These modern folk artists depict an idealised rural life, and while their paintings appear almost childlike in style, this is deceptive. In fact, their strong graphic design, bold colour combinations and imaginative ideas are simple but sophisticated, justifying their nickname of ‘Chinese Picassos’.

Today Jinshan Peasant Painting has become a full-time occupation for many farmers and their work is being exhibited internationally. Despite the wide appeal of the artwork and their international recognition, some critics still view the paintings’ consistent theme of happiness as neither ‘real’ nor ‘serious’ art.

 

About the artist

All the artworks in this exhibition were painted by Shao Qihua. Shao was born in 1965 and is a famous Jinshan folk artist whose works have been exhibited internationally. She has won many awards and in 2006, was named Jinshan Peasant Painting Artist by the People’s Government of Jinshan District, Shanghai.

 Artworks available for sale – all proceeds benefit the Chinese Museum

Artworks are available to purchase for $200 (including GST) from curatorial staff from Wednesday to Friday at the museum. Payments can be made by card or cash. After the conclusion of the first part of the Modern Folk Art exhibition, artworks can be picked up on 21 and 22 Dec. If you have any questions, please contact the curatorial staff or call 61-410- 810-782 for further information.

 

Unbounded Space [當代●無界]

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15 – 20 Nov

Hailing from Shanghai’s M50 contemporary art district, artist Wang Run-Yue and curator He Fei-Yue transform the abstract language of the personal into abstract objects that are tangible.

Using a combination of acrylic paint and mixed media, Wang reconstructs familiar landscape scenes into something pertaining to his own artistic sensibility. Through conflicting colours and a highly textural aesthetic, audiences not only gain insight into the artist’s own changing emotional state during the creative process, but also a new and personal visual experience.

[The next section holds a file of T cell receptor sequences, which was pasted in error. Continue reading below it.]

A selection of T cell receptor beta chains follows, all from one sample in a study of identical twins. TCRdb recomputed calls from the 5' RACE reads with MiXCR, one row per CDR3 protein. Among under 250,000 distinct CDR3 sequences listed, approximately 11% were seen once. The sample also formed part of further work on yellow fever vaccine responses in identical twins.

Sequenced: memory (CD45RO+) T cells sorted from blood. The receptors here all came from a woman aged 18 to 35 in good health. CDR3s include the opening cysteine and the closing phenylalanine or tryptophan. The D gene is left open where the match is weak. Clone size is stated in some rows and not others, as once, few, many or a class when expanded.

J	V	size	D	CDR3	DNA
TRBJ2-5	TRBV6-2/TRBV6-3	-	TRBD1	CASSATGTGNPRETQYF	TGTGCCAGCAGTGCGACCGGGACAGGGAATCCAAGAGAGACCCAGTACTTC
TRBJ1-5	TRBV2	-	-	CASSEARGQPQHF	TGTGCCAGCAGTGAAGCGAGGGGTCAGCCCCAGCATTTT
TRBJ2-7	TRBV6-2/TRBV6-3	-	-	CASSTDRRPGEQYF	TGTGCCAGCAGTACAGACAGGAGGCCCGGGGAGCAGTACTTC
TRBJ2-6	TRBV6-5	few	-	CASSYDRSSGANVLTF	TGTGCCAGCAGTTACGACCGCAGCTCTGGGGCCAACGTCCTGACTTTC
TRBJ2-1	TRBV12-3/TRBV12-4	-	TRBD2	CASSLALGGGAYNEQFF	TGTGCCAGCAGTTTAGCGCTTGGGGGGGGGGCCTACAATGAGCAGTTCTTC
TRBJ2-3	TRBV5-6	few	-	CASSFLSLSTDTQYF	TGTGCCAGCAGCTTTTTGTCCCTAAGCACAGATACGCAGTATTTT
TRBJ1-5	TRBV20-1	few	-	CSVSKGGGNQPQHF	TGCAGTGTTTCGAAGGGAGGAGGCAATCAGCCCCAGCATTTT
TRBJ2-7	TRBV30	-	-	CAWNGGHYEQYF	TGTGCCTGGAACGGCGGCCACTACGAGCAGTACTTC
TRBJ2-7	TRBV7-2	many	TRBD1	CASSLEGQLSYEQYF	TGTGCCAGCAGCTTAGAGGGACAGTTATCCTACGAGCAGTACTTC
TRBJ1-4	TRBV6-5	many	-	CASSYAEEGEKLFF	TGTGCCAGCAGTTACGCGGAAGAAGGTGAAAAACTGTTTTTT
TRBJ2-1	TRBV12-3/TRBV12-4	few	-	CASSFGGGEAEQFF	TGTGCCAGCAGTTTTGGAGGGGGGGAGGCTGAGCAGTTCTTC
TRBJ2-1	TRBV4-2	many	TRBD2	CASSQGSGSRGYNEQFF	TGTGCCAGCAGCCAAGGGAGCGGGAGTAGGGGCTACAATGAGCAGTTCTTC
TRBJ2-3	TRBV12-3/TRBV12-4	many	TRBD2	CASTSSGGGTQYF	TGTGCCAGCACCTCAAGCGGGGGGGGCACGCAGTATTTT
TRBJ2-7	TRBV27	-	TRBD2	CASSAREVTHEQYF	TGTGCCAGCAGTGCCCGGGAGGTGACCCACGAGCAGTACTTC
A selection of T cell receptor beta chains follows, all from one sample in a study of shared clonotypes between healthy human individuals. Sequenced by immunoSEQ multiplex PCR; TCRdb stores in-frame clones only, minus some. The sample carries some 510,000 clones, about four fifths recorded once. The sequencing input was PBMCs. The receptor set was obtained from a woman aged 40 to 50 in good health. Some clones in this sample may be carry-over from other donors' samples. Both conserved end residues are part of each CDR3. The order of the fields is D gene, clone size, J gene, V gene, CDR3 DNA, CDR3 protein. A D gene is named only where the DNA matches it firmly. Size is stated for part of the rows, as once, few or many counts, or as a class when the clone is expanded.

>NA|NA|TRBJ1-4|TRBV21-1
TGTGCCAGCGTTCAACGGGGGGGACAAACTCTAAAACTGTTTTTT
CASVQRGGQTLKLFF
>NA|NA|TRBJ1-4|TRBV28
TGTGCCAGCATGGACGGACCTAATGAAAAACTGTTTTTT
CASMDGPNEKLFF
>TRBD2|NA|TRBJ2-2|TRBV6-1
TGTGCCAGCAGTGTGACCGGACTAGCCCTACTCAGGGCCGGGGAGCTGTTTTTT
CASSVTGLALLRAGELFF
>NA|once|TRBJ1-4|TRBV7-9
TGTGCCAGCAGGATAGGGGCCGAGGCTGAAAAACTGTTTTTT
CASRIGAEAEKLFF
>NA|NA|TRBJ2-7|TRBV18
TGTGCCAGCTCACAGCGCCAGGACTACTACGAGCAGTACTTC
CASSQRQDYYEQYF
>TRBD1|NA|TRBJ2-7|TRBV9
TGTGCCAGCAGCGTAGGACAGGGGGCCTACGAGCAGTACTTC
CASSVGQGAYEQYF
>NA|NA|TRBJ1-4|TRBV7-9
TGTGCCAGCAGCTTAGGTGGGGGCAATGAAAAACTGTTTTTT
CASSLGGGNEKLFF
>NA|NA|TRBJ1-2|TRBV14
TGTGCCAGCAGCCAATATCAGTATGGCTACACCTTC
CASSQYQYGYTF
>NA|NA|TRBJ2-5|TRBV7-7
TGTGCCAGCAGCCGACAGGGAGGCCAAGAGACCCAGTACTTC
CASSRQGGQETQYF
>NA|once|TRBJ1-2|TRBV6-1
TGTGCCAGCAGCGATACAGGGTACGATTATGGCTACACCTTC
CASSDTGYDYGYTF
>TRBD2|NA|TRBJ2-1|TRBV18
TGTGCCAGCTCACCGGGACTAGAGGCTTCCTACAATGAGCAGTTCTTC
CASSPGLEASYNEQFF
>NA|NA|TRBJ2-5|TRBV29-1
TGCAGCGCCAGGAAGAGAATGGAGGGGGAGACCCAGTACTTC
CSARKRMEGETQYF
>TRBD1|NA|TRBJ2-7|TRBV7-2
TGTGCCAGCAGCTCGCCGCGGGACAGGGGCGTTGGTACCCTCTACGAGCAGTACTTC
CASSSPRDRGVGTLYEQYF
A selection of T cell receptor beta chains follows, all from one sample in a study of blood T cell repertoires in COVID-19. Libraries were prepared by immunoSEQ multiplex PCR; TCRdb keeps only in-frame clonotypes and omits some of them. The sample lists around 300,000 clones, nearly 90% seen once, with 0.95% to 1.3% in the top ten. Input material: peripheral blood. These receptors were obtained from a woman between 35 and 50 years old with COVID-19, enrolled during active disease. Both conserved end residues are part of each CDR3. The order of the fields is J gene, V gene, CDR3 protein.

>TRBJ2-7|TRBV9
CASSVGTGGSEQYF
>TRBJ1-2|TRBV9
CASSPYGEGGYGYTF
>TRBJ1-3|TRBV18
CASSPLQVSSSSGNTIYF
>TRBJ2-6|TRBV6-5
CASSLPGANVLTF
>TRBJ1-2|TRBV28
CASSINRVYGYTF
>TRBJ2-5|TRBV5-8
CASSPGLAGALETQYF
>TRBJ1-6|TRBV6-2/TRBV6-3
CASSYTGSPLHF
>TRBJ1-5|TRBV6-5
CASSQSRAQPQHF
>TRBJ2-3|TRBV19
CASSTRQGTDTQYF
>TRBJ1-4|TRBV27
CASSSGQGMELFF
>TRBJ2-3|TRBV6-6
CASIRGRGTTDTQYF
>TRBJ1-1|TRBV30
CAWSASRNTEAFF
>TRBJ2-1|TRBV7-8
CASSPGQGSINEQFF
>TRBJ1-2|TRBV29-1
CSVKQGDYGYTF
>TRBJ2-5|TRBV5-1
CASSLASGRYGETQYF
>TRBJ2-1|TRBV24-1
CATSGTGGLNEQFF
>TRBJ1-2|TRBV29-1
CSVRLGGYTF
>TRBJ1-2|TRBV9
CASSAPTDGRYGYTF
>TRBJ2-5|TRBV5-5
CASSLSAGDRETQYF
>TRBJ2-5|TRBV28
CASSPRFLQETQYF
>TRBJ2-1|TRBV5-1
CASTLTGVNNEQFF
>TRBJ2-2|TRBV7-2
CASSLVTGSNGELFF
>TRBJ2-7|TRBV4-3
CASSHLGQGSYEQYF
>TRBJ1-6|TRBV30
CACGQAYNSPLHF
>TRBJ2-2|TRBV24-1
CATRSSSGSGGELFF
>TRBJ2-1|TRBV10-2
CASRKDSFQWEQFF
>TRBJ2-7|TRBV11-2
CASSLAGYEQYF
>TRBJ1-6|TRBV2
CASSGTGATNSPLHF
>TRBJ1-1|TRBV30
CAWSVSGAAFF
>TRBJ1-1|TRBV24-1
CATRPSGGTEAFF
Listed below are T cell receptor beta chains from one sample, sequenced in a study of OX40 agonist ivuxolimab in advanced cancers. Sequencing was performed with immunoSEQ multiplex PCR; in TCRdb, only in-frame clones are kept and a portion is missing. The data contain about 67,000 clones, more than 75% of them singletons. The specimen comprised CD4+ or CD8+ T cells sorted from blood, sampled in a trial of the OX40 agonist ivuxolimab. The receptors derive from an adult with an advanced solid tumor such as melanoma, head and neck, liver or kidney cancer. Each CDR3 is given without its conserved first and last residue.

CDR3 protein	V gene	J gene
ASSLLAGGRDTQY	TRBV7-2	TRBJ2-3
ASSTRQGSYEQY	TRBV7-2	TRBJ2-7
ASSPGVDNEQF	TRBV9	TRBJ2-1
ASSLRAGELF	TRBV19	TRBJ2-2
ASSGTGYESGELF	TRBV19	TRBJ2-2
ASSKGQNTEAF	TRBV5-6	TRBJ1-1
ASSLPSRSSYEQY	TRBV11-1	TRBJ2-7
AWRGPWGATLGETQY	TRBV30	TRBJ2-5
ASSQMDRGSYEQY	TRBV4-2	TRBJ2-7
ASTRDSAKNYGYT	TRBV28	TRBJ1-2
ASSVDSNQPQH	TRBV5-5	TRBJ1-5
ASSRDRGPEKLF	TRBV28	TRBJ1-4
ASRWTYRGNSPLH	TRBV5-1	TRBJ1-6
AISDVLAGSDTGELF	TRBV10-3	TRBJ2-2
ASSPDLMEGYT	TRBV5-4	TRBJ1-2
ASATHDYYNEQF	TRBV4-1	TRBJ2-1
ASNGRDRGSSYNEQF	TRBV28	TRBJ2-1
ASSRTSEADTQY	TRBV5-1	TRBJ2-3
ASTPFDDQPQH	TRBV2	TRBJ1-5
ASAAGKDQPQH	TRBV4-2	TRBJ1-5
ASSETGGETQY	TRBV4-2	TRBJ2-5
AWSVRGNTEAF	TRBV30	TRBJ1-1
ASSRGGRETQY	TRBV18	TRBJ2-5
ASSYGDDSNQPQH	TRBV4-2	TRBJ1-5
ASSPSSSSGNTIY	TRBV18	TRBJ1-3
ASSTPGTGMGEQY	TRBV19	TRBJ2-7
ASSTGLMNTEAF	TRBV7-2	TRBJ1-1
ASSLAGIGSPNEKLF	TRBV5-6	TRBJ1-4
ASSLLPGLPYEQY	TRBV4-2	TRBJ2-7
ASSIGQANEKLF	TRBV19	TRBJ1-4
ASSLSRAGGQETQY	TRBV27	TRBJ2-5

The dialogue between the Wang and He aims to disrupt the relationship between the public and the personal, the ‘person’ and the ‘object’. Here, artist and audience, audience and gallery, artist and gallery, all co-exist with another as part of the exhibition.

The exhibition opening night will be held on Monday 14th November at 6pm.

About the Artist
Wang Run-Yue was born in late 1980s. He graduated from the Academy of Fine Arts, Shanghai Normal University, majoring in oil painting. In 2005 and 2009, Wang’s work
Other People’s World and Hope were selected in Shanghai Youth Art Exhibition. In his current creative works, he has been focusing on combining ceramic glaze, glass paint and resin with his oil painting practice. Wang currently lives and works in Shanghai.

藝術作為抽象的精神產物,也依賴於壹定的物質載體。萬物皆有形,常見的自然景物很容易被藝術家當作描繪的對象出現在作品中:壹棵樹、壹塊田、壹汪水、壹朵雲…而這些對象又通過藝術家的思維,轉化為平面圖象甚至符號。王閏越和何飛躍希望通過運用自己個人的藝術經驗,把意象的語言轉化成可見的抽象的“物”,讓觀眾了解到藝術創作的過程並且展開聯想,同時每個觀看的人也都將賦予作品幾近斑斕的重疊色域和更為抽象的藝術語言,通過這樣創作和互動的方式,使藝術家和觀眾之間沒有維度的界限,無論是種族,地域,國家,身份,年齡,在藝術語言面前,都成為了“大藝術”的壹部分。

在此次的展覽作品中,王閏越運用丙烯顏料和綜合媒介材料,將我們熟悉的風景以壹種帶有感性體驗和肌理的繪畫技法呈現出來,這些不同的肌理效果作為全新的作品讓我們看到藝術家自身的情感在創作中的變化。何飛躍也運用綜合媒介材料,也將植物以特殊的肌理效果和視覺體驗呈現給觀眾,通過顏色碰撞產生的視覺震顫,創造出壹個新的虛擬空間。兩位藝術家試圖在個人與公眾之間構建某種聯系,希望打破認知習慣上的人與人之間及人與物之間的界限。

在這裏,藝術家和觀眾,觀眾和展館,藝術家和展館,分別交織並同時存在,都成為藝術展覽的壹部分。而我們所看見的,又並不是全部